Protest erupts in eastern Cuba amid blackouts and food shortages

Hundreds in Cuba's second-largest city, Santiago, engaged in a rare public protest on Sunday, according to social media and official reports, prompting Cuban President Miguel Diaz-Canel to call for dialogue in an "atmosphere of tranquillity and peace."

Publication: 18.03.2024 - 12:22
Protest erupts in eastern Cuba amid blackouts and food shortages
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Protesters in Santiago took to the streets with chants of "power and food," according to videos posted on social media, as blackouts in places extended for 18 hours or more a day, jeopardizing frozen food and ratcheting up tensions on the island.

Cuba has fallen into a near unprecedented economic crisis since the COVID-19 pandemic, with vast shortages of food, fuel and medicine stoking a record-breaking exodus that has seen upwards of 400,000 people migrate to the United States.

Diaz-Canel, confirmed the Santiago protest on social media platform X, formerly known as Twitter, shortly after the rally concluded.

Diaz-Canel, adressing the situation have said:

"Several people have expressed their dissatisfaction with the situation of electrical service and food distribution. The disposition of the authorities of the Party, the State and the Government is to attend to the complaints of our people, listen, dialogue, explain the numerous efforts that are being carried out to improve the situation, always in an atmosphere of tranquility and peace."

Diaz-Canel also said "terrorists" from the United States were seeking to foment further uprisings.

"This context will be taken advantage of by the enemies of the Revolution, for destabilizing purposes," Diaz-Canel said on X.

Police had arrived in Santiago to "control the situation" and to "prevent violence," according to an account posted on social media by state-run CubaDebate.

It was not immediately clear whether anyone had been arrested during the protest.

Beatriz Johnson, aSantiago Communist Party official, said protesters in the eastern Cuban city had been "respectful" and had "listened attentively" to the government's explanations of food and electricity shortages.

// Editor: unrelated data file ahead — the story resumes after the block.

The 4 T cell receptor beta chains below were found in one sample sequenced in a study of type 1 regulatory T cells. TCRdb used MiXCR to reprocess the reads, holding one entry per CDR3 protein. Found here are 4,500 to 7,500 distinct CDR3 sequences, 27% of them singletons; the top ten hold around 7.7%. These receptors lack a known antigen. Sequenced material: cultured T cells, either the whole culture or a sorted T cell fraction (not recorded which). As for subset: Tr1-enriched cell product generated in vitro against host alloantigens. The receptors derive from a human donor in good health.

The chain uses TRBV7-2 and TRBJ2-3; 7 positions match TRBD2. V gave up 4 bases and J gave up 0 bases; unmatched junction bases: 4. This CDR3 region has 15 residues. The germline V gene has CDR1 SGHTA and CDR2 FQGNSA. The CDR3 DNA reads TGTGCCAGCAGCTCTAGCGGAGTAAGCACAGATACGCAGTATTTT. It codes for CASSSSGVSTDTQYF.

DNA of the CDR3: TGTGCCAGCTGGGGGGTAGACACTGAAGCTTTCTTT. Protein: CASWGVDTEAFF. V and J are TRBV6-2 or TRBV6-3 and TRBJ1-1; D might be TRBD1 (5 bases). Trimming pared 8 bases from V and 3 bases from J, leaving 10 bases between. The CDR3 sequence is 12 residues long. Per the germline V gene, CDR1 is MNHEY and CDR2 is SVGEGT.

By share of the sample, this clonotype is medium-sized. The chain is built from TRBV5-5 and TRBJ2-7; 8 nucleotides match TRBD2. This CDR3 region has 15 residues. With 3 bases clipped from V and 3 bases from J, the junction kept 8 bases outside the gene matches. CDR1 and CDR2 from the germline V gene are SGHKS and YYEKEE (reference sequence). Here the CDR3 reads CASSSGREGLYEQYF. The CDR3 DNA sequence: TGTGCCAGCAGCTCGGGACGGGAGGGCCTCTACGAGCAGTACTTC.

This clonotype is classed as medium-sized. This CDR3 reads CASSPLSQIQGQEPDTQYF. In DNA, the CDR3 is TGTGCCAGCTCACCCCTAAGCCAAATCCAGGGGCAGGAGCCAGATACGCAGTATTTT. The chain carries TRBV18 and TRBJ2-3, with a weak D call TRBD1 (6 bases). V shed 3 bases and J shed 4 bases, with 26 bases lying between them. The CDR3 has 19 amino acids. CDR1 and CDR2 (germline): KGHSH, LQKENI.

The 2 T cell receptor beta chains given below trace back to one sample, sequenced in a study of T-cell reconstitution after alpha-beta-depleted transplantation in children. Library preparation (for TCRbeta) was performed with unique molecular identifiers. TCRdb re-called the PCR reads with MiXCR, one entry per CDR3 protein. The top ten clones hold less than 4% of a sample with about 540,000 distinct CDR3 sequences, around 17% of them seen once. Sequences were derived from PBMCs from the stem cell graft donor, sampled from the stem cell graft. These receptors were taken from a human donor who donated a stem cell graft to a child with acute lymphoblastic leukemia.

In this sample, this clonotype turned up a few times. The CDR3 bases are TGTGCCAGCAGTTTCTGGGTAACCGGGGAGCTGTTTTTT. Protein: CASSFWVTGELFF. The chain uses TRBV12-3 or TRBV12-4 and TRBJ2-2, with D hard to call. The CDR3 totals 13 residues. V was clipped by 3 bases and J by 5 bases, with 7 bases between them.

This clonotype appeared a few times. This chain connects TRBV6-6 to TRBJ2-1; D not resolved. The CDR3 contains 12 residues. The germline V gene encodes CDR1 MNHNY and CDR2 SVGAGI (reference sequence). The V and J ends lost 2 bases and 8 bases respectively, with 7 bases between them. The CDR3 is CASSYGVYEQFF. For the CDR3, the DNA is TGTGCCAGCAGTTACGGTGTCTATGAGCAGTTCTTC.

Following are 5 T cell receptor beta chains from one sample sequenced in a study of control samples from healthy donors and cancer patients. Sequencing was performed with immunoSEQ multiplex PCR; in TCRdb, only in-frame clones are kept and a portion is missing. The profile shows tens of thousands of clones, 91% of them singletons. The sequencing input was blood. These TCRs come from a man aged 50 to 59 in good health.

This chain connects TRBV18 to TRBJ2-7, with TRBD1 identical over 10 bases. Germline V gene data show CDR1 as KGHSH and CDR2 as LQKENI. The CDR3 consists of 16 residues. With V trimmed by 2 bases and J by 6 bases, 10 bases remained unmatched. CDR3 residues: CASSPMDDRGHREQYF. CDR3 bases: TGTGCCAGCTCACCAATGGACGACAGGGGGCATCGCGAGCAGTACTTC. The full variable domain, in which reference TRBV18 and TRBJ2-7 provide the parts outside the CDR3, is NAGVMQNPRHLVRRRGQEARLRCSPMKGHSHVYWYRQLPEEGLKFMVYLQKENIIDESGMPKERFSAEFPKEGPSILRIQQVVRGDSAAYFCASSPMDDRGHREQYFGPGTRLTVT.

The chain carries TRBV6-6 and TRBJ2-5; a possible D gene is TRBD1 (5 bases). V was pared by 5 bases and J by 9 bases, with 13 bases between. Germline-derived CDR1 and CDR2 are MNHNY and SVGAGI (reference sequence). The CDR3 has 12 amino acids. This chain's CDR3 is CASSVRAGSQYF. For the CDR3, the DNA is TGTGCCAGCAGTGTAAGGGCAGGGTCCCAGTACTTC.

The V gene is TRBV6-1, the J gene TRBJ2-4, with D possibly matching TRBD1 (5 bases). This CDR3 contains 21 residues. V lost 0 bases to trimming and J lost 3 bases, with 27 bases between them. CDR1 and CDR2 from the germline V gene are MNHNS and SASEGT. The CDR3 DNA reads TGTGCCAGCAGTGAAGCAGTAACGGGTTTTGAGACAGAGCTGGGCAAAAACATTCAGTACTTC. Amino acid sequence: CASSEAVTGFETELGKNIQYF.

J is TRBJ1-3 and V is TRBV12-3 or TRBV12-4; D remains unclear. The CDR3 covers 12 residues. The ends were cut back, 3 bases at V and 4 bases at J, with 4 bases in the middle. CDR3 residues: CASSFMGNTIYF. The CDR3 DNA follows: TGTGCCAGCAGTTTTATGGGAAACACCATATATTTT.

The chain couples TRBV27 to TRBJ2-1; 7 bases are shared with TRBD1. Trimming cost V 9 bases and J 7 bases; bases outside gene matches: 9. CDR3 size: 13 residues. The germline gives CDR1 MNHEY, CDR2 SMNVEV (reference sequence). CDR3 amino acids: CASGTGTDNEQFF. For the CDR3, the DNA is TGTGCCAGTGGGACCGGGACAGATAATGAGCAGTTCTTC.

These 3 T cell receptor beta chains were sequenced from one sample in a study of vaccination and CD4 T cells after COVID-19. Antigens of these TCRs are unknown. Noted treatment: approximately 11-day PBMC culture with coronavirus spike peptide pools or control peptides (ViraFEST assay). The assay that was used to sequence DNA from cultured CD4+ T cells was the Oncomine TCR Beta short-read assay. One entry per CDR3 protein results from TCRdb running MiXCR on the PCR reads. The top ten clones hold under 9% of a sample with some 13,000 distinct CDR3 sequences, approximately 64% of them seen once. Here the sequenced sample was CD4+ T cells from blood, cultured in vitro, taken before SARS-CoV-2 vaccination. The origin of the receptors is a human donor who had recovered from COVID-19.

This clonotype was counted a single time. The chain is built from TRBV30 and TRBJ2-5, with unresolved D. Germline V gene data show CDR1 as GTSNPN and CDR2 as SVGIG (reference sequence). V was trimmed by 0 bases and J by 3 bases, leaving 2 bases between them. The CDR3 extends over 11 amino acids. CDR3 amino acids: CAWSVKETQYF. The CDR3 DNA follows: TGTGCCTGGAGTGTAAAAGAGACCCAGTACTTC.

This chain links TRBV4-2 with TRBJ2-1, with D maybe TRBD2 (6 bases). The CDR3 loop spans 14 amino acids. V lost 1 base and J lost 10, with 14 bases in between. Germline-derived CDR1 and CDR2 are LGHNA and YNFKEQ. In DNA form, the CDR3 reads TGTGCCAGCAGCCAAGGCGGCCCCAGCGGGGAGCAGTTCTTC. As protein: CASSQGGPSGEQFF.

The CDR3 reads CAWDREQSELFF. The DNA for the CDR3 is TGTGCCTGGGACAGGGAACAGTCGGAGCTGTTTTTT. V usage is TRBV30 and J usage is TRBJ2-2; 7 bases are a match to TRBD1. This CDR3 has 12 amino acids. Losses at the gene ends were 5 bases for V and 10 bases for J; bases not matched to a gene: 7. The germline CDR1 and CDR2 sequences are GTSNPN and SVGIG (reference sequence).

Videos on social media suggest the rally was peaceful.

The U.S. embassy in Havana said it was monitoring the protests in Santiago and elsewhere.

"We urge the Cuban government to respect the human rights of the protesters and address the legitimate needs of the Cuban people," the embassy said on X.

Cuban foreign minister Bruno Rodriguez blasted the U.S. Embassy comments late on Sunday, blaming Cuba's "acute economic situation" on the long-standing U.S. trade embargo and sanctions.

"The US Government, especially its embassy in #Cuba, must refrain from interfering in the country's internal affairs and inciting social disorder," Rodriguez said on X.

Protests on the island are exceedingly rare but have cropped up more often in recent years as economic crisis rocks the country.

Rights groups, the European Union and the United States have critiqued Cuba's response to anti-government protests more than two years earlier on July 11, 2021 - the largest since Fidel Castro's 1959 revolution - as heavy-handed and repressive.

Cuba's government said those jailed were guilty of assault, vandalism and sedition.

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